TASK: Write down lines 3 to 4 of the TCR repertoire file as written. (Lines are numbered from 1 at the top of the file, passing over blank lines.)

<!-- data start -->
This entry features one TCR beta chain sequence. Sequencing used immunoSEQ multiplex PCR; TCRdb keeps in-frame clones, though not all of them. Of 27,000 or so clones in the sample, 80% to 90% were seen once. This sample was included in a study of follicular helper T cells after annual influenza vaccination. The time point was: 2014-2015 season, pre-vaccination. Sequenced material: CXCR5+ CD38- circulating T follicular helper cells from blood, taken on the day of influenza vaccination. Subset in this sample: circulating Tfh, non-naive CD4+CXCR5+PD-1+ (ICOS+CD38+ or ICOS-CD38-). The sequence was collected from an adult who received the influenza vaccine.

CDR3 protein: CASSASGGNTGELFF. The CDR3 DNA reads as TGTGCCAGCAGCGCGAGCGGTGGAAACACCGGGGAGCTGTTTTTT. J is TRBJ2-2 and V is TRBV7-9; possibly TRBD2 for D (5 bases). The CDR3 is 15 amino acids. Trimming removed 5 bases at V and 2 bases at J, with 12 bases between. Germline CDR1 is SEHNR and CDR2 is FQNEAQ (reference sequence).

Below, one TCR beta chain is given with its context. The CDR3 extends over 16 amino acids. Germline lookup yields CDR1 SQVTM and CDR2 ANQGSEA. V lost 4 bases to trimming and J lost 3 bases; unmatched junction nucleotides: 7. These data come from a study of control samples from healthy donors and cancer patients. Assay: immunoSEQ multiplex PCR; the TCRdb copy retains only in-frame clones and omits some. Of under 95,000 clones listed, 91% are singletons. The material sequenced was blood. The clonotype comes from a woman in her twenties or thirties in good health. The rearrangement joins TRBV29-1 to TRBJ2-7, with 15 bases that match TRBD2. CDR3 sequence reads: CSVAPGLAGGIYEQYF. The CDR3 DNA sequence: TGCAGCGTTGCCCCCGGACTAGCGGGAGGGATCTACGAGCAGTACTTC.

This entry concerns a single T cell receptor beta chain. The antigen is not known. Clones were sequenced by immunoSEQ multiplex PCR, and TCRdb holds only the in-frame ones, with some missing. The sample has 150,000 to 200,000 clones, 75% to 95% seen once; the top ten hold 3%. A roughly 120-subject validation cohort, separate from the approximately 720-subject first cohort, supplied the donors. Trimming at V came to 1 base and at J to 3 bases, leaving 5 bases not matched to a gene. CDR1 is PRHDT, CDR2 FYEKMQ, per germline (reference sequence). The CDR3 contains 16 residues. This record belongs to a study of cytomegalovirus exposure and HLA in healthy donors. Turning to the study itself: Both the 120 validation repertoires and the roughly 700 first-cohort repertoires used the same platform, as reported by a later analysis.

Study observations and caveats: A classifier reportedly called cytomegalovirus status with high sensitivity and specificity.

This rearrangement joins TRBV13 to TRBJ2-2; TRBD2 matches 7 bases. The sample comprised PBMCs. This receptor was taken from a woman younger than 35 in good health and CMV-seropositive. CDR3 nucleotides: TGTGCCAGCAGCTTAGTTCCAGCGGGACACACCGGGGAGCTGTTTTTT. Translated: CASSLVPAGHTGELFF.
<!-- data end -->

Below, one TCR beta chain is given with its context. The CDR3 extends over 16 amino acids. Germline lookup yields CDR1 SQVTM and CDR2 ANQGSEA. V lost 4 bases to trimming and J lost 3 bases; unmatched junction nucleotides: 7. These data come from a study of control samples from healthy donors and cancer patients. Assay: immunoSEQ multiplex PCR; the TCRdb copy retains only in-frame clones and omits some. Of under 95,000 clones listed, 91% are singletons. The material sequenced was blood. The clonotype comes from a woman in her twenties or thirties in good health. The rearrangement joins TRBV29-1 to TRBJ2-7, with 15 bases that match TRBD2. CDR3 sequence reads: CSVAPGLAGGIYEQYF. The CDR3 DNA sequence: TGCAGCGTTGCCCCCGGACTAGCGGGAGGGATCTACGAGCAGTACTTC.

This entry concerns a single T cell receptor beta chain. The antigen is not known. Clones were sequenced by immunoSEQ multiplex PCR, and TCRdb holds only the in-frame ones, with some missing. The sample has 150,000 to 200,000 clones, 75% to 95% seen once; the top ten hold 3%. A roughly 120-subject validation cohort, separate from the approximately 720-subject first cohort, supplied the donors. Trimming at V came to 1 base and at J to 3 bases, leaving 5 bases not matched to a gene. CDR1 is PRHDT, CDR2 FYEKMQ, per germline (reference sequence). The CDR3 contains 16 residues. This record belongs to a study of cytomegalovirus exposure and HLA in healthy donors. Turning to the study itself: Both the 120 validation repertoires and the roughly 700 first-cohort repertoires used the same platform, as reported by a later analysis.